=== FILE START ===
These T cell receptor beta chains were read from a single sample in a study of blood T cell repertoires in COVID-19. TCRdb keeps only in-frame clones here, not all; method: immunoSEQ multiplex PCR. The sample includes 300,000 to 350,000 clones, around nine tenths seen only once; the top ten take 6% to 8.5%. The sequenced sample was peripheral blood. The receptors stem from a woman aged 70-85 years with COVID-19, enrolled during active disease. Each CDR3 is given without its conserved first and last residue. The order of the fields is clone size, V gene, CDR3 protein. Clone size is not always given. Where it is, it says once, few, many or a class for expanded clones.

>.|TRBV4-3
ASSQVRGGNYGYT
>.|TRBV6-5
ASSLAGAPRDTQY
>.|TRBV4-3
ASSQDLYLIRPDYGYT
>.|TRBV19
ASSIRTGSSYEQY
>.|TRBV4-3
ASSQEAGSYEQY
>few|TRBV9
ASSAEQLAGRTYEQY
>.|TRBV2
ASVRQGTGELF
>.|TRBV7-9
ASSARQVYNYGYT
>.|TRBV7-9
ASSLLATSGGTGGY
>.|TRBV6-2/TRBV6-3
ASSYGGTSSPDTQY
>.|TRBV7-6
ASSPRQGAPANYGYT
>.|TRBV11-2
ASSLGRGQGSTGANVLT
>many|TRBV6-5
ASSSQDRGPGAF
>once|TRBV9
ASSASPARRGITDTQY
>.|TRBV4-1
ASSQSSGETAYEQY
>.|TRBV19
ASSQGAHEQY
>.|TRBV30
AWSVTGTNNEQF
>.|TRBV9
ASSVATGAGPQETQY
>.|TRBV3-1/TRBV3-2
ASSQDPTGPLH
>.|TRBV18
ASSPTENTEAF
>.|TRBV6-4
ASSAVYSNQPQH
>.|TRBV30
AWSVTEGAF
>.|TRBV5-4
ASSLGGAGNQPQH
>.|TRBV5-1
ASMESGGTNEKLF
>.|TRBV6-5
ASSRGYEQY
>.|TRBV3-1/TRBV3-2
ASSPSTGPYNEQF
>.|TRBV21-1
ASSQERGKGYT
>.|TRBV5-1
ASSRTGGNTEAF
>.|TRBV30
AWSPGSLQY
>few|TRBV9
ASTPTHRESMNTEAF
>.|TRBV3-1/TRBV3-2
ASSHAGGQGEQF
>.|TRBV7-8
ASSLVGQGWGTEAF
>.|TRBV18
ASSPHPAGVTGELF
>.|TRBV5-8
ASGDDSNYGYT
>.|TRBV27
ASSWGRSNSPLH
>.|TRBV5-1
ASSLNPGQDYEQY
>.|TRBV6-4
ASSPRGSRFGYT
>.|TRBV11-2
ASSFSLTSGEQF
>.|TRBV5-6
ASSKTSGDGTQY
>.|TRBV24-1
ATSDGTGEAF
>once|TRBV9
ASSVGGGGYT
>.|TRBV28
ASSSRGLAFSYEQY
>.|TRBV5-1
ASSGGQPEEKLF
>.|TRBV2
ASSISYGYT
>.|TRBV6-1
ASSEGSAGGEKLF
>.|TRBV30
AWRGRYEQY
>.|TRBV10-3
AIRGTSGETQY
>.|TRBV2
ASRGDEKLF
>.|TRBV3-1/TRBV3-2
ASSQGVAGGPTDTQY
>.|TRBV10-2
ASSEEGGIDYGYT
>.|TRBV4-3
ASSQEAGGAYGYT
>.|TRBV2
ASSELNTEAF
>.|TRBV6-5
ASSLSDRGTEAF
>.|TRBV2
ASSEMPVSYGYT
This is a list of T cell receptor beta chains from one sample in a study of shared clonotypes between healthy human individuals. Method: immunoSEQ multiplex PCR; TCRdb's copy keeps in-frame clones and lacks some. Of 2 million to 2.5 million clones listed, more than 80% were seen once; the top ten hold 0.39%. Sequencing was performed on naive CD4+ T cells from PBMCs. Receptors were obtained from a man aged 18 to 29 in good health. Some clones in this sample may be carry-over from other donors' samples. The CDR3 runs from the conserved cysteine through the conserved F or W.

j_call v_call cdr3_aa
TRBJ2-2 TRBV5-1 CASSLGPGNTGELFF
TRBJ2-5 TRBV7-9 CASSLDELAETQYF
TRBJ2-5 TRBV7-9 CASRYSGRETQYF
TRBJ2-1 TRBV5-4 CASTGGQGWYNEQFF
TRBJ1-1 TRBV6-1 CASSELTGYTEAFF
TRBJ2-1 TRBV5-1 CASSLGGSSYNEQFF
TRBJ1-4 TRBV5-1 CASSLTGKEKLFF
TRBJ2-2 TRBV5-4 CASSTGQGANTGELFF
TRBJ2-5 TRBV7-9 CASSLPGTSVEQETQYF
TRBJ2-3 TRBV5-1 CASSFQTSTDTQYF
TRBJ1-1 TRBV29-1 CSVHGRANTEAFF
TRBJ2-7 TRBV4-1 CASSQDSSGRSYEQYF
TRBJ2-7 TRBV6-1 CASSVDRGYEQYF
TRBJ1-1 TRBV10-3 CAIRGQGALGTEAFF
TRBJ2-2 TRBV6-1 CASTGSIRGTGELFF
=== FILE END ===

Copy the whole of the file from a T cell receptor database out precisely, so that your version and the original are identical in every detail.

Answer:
These T cell receptor beta chains were read from a single sample in a study of blood T cell repertoires in COVID-19. TCRdb keeps only in-frame clones here, not all; method: immunoSEQ multiplex PCR. The sample includes 300,000 to 350,000 clones, around nine tenths seen only once; the top ten take 6% to 8.5%. The sequenced sample was peripheral blood. The receptors stem from a woman aged 70-85 years with COVID-19, enrolled during active disease. Each CDR3 is given without its conserved first and last residue. The order of the fields is clone size, V gene, CDR3 protein. Clone size is not always given. Where it is, it says once, few, many or a class for expanded clones.

>.|TRBV4-3
ASSQVRGGNYGYT
>.|TRBV6-5
ASSLAGAPRDTQY
>.|TRBV4-3
ASSQDLYLIRPDYGYT
>.|TRBV19
ASSIRTGSSYEQY
>.|TRBV4-3
ASSQEAGSYEQY
>few|TRBV9
ASSAEQLAGRTYEQY
>.|TRBV2
ASVRQGTGELF
>.|TRBV7-9
ASSARQVYNYGYT
>.|TRBV7-9
ASSLLATSGGTGGY
>.|TRBV6-2/TRBV6-3
ASSYGGTSSPDTQY
>.|TRBV7-6
ASSPRQGAPANYGYT
>.|TRBV11-2
ASSLGRGQGSTGANVLT
>many|TRBV6-5
ASSSQDRGPGAF
>once|TRBV9
ASSASPARRGITDTQY
>.|TRBV4-1
ASSQSSGETAYEQY
>.|TRBV19
ASSQGAHEQY
>.|TRBV30
AWSVTGTNNEQF
>.|TRBV9
ASSVATGAGPQETQY
>.|TRBV3-1/TRBV3-2
ASSQDPTGPLH
>.|TRBV18
ASSPTENTEAF
>.|TRBV6-4
ASSAVYSNQPQH
>.|TRBV30
AWSVTEGAF
>.|TRBV5-4
ASSLGGAGNQPQH
>.|TRBV5-1
ASMESGGTNEKLF
>.|TRBV6-5
ASSRGYEQY
>.|TRBV3-1/TRBV3-2
ASSPSTGPYNEQF
>.|TRBV21-1
ASSQERGKGYT
>.|TRBV5-1
ASSRTGGNTEAF
>.|TRBV30
AWSPGSLQY
>few|TRBV9
ASTPTHRESMNTEAF
>.|TRBV3-1/TRBV3-2
ASSHAGGQGEQF
>.|TRBV7-8
ASSLVGQGWGTEAF
>.|TRBV18
ASSPHPAGVTGELF
>.|TRBV5-8
ASGDDSNYGYT
>.|TRBV27
ASSWGRSNSPLH
>.|TRBV5-1
ASSLNPGQDYEQY
>.|TRBV6-4
ASSPRGSRFGYT
>.|TRBV11-2
ASSFSLTSGEQF
>.|TRBV5-6
ASSKTSGDGTQY
>.|TRBV24-1
ATSDGTGEAF
>once|TRBV9
ASSVGGGGYT
>.|TRBV28
ASSSRGLAFSYEQY
>.|TRBV5-1
ASSGGQPEEKLF
>.|TRBV2
ASSISYGYT
>.|TRBV6-1
ASSEGSAGGEKLF
>.|TRBV30
AWRGRYEQY
>.|TRBV10-3
AIRGTSGETQY
>.|TRBV2
ASRGDEKLF
>.|TRBV3-1/TRBV3-2
ASSQGVAGGPTDTQY
>.|TRBV10-2
ASSEEGGIDYGYT
>.|TRBV4-3
ASSQEAGGAYGYT
>.|TRBV2
ASSELNTEAF
>.|TRBV6-5
ASSLSDRGTEAF
>.|TRBV2
ASSEMPVSYGYT
This is a list of T cell receptor beta chains from one sample in a study of shared clonotypes between healthy human individuals. Method: immunoSEQ multiplex PCR; TCRdb's copy keeps in-frame clones and lacks some. Of 2 million to 2.5 million clones listed, more than 80% were seen once; the top ten hold 0.39%. Sequencing was performed on naive CD4+ T cells from PBMCs. Receptors were obtained from a man aged 18 to 29 in good health. Some clones in this sample may be carry-over from other donors' samples. The CDR3 runs from the conserved cysteine through the conserved F or W.

j_call v_call cdr3_aa
TRBJ2-2 TRBV5-1 CASSLGPGNTGELFF
TRBJ2-5 TRBV7-9 CASSLDELAETQYF
TRBJ2-5 TRBV7-9 CASRYSGRETQYF
TRBJ2-1 TRBV5-4 CASTGGQGWYNEQFF
TRBJ1-1 TRBV6-1 CASSELTGYTEAFF
TRBJ2-1 TRBV5-1 CASSLGGSSYNEQFF
TRBJ1-4 TRBV5-1 CASSLTGKEKLFF
TRBJ2-2 TRBV5-4 CASSTGQGANTGELFF
TRBJ2-5 TRBV7-9 CASSLPGTSVEQETQYF
TRBJ2-3 TRBV5-1 CASSFQTSTDTQYF
TRBJ1-1 TRBV29-1 CSVHGRANTEAFF
TRBJ2-7 TRBV4-1 CASSQDSSGRSYEQYF
TRBJ2-7 TRBV6-1 CASSVDRGYEQYF
TRBJ1-1 TRBV10-3 CAIRGQGALGTEAFF
TRBJ2-2 TRBV6-1 CASTGSIRGTGELFF